Now you can have an IMAX in your house

The all-in cost of a full setup and 200 films to watch? A mere £1.8 million to you, squire

Whenever high net worth individuals gather, they like to row over who has the best home cinema. Well now there's a special attack that allows instant victory in such an argument: having an IMAX in your house.

It is pretty hard to trump having a full-on IMAX cinema in your subterranean space. But it can be done: Ideaworks and IMAX have teamed up to offer IMAX Private Theatre to UK dwellers for £1.8 million. The full list of what you get is below, but here's the summary:

You get dual, "commercial-grade" 4K projectors, promising 2D and 3D, native and upscaled images of a quality (and size, if you've got the space) that's very hard to beat.

There's also access to 200 IMAX films of recent vintage with instant access, via the web, to new ones on the day they hit cinemas, via the same "Day and Date" download system used in modern cinemas.

You also get the design and installation of a full home theatre with, interestingly, as many seats as you can fit - your 1.8 million is flexible here.

You can also use the system for gaming and standard TV - something like Game of Thrones or Netflix's 4K streams should look great, though we're not sure the One Show would look quite as peachy. Quirkier features include the ability to spilt the screen into four separate streams - multiple football matches during the World Cup, for instance - with the option to have both 3D and 2D frames up there simultaneously. Quite why you'd want to do that, we don't know, but it is technically very impressive.

To summarise further:

It's a f**king IMAX! In your house!

The pricing seems calculated to attract top earners, oligarchs and other euphemisms for "very rich guys with amazingly thick hair for 50-somethings", being expensive but not wildly so if you're a billionaire, especially when you think of it as an all-in price.

Now, by definition, it's a hard thing to show off on a non-IMAX screen (yesterday's launch was at UK and Europe partner Ideaworks' space, where they have a mere HD cinema setup) and the reduced screen size means you have to ask, "Is it really the full IMAX experience?" So we'll reserve judgement until we've seen it in action, but it's hard not to get excited/envious about, right?

Clearly, you're not going to be wanting to mess about with the cables on this kind of setup, so there's a five-year, 24/7 maintenance plan included in the price. IMAX claims it will be able to fix most issues remotely from its Toronto HQ, but if not, an engineer will turn up at your abode within 24 hours, spanner in hand.

So anyway, here's the full spec list for you to start talking to your AV people about. Oh, and you'll be needing a room that can contain at least a 10ft-tall screen, plus space behind for a projection booth.

What you get for your £1.8 million

Design and Installationof your own, personal IMAX

Dual commercial-grade 4K projectors

Curved wall-to-wall, floor-to-ceiling screen (size variable to fit space)

Seats (number variable to fit space)

IMAX surround sound technology

Laser imaging used to set up sound system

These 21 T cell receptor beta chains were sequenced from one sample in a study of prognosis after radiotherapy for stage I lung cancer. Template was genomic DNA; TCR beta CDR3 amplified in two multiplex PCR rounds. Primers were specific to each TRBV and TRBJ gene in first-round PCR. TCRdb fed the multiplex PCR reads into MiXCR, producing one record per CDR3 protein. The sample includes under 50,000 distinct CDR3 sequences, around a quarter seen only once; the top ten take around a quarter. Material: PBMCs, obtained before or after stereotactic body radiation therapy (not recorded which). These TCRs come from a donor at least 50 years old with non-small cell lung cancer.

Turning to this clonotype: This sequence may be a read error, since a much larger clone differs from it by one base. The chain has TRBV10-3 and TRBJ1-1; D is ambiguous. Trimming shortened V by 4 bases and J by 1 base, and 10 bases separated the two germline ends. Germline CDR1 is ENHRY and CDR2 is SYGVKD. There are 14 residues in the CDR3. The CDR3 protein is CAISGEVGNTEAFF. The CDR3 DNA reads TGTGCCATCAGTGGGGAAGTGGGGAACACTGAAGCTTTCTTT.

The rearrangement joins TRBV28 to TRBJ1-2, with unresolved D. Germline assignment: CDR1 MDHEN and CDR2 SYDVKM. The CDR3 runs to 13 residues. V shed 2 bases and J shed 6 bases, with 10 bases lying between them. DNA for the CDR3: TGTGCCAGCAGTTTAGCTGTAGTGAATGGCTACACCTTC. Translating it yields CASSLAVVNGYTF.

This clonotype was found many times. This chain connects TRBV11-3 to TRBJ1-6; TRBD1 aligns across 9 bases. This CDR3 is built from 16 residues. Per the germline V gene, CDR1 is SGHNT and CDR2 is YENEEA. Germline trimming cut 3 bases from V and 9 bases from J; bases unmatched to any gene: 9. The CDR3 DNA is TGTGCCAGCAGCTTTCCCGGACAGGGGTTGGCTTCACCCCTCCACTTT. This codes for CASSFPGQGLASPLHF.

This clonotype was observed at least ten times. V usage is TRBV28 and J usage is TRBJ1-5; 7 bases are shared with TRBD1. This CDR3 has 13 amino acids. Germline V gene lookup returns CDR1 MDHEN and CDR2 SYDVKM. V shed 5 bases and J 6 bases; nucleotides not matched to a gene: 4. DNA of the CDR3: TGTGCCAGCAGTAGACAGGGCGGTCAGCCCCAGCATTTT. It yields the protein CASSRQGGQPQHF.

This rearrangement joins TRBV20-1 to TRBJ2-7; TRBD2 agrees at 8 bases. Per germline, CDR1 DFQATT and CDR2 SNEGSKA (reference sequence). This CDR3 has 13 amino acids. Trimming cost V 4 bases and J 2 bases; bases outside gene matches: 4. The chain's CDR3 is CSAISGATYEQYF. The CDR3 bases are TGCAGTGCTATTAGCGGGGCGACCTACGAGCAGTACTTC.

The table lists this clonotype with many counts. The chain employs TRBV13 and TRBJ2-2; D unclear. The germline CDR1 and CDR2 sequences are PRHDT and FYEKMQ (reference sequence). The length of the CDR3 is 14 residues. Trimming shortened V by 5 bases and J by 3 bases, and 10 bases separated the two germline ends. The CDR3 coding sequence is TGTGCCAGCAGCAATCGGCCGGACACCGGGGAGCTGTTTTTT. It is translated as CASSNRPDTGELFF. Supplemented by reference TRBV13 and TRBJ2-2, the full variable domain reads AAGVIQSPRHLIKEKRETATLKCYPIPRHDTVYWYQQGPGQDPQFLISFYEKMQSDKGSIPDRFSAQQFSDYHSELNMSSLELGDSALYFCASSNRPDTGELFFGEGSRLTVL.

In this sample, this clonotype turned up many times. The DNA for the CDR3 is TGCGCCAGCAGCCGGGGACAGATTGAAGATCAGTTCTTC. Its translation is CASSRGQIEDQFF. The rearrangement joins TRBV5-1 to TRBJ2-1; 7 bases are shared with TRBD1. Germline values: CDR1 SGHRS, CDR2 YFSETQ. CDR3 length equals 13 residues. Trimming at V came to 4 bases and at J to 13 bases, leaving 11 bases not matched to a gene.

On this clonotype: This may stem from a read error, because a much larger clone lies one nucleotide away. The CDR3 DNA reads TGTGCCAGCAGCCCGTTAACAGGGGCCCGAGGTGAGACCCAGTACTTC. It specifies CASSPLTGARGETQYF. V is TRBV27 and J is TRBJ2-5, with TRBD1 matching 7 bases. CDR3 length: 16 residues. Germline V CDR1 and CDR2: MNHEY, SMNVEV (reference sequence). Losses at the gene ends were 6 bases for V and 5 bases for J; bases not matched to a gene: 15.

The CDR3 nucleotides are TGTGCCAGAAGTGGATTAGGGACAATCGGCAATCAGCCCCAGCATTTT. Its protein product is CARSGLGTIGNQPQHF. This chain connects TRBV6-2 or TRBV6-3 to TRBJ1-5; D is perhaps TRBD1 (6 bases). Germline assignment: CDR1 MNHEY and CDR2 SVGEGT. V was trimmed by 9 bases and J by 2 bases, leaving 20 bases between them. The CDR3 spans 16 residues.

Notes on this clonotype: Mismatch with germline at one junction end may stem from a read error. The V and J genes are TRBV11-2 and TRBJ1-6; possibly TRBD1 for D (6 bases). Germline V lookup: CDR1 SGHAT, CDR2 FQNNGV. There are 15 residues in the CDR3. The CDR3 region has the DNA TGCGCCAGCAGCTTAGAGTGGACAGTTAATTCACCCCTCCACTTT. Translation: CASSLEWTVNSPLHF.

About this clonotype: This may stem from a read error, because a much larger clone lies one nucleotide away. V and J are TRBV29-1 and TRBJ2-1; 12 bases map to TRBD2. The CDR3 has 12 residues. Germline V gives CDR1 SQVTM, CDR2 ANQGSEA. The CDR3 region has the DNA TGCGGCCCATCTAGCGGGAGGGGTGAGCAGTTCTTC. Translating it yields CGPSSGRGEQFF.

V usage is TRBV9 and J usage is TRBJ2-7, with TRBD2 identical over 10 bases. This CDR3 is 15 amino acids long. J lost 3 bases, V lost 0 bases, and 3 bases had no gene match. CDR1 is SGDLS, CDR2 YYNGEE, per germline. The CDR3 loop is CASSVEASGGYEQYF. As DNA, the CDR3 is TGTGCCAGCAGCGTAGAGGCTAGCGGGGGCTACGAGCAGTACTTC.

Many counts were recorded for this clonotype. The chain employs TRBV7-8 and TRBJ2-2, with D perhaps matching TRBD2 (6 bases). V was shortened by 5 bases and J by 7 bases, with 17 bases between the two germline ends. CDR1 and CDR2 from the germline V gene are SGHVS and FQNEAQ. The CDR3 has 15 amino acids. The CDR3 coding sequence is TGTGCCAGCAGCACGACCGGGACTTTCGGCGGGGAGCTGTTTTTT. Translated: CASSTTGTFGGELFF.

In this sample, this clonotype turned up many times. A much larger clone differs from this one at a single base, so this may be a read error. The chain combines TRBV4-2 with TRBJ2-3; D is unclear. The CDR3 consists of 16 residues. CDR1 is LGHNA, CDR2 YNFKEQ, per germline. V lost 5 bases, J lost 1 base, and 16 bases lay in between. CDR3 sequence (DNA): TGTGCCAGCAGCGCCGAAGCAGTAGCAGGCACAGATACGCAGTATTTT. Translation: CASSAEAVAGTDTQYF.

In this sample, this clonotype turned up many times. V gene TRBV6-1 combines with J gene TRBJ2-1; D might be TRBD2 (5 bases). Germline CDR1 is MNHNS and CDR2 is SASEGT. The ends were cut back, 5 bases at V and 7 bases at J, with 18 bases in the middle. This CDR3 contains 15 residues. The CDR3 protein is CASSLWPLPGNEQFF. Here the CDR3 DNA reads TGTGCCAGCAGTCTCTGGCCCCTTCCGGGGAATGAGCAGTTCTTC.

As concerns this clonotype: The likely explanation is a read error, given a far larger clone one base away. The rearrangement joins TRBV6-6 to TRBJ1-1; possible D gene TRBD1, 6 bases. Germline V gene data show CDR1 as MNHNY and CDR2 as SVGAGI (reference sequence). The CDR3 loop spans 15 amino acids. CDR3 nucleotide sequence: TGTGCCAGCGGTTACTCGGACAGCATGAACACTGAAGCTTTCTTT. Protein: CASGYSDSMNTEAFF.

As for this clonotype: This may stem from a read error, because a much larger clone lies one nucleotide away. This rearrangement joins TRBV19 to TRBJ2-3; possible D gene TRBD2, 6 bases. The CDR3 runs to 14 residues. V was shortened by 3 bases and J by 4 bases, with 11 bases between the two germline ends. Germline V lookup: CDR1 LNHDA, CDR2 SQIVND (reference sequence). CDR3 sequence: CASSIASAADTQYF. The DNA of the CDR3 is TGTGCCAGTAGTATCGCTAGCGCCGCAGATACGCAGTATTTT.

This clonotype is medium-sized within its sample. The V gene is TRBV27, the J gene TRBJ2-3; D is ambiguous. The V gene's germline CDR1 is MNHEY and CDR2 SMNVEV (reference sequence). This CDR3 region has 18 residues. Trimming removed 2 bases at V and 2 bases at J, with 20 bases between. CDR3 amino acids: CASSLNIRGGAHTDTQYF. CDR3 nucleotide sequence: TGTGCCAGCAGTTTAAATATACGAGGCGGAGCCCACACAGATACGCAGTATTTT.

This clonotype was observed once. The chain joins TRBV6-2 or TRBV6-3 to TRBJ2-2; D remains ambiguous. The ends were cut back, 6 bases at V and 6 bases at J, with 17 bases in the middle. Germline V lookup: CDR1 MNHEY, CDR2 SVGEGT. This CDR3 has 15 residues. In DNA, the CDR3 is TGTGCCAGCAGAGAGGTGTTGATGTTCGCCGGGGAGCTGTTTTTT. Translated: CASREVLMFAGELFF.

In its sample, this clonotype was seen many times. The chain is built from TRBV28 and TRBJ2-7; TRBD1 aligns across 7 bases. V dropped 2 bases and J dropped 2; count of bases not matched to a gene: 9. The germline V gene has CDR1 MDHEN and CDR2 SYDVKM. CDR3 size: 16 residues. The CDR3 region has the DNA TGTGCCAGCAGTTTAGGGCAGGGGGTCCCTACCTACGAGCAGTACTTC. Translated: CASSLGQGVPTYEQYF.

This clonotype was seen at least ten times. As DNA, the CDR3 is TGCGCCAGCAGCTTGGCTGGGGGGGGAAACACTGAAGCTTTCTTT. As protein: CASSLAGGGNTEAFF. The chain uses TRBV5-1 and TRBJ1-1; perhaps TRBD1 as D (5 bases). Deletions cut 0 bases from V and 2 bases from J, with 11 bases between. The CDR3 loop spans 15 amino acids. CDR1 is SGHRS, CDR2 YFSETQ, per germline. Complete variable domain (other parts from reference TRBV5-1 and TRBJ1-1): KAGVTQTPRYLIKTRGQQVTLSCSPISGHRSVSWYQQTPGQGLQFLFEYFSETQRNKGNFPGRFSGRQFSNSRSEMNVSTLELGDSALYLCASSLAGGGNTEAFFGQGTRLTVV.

Handmade speakers, customised according to the installation space

Five years of cover and 24/7 technical support

Access to 200 films pre-loaded onto system, these include the best IMAX releases from recent years, plus instant access to new IMAX cinema releases via Day and Date online system

Ability to play video games, Blu-rays, DVDs and live/satellite/cable TV - "The system makes an HD feed look even better as a result of IMAX technology that enhances any image or content to be shown on it," IMAX says

Four-screen multi-screen with option to show 2D and 3D simultaneously

Image credit: TK Theatres

Duncan Bell

Duncan has been writing about tech for almost 15 years, during which time he has attended every event going, apart from Apple ones, as he mysteriously doesn't get invited to them. He has covered everything from smartphones to headphones, TV to AC and air fryers to the movies of James Bond and obscure anime. 

Duncan's current brief is everything to do with the home and kitchen, which is good because he is an excellent cook, if he says so himself. He also covers cycling and ebikes – like over-using italics, this is another passion of his. Duncan also edits T3's golf section because fuck it, someone has to. Dave Usher does all the real work on that bit, though. In his long and varied lifestyle-tech career he is one of the few people to have been a fitness editor despite being unfit and a cars editor for not one but two websites, despite being unable to drive. He also has about 400 vacuum cleaners, and is possibly the UK's leading expert on cordless vacuum cleaners, despite being decidedly messy. A cricket fan for over 30 years, he also recently become T3's cricket editor, writing about how to stream obscure T20 tournaments, and turning out some typically no-nonsense opinions on the world's top teams and players.

Before T3, Duncan was a music and film reviewer, worked for a magazine about gambling that employed a surprisingly large number of convicted criminals, and then a magazine called Bizarre that was essentially like a cross between Reddit and DeviantArt, before the invention of the internet. There was also a lengthy period where he essentially wrote all of T3 magazine every month for about 3 years. 

A broadcaster, raconteur and public speaker, Duncan used to be on telly loads, but an unfortunate incident put a stop to that, so he now largely contents himself with telling people, "I used to be on the TV, you know."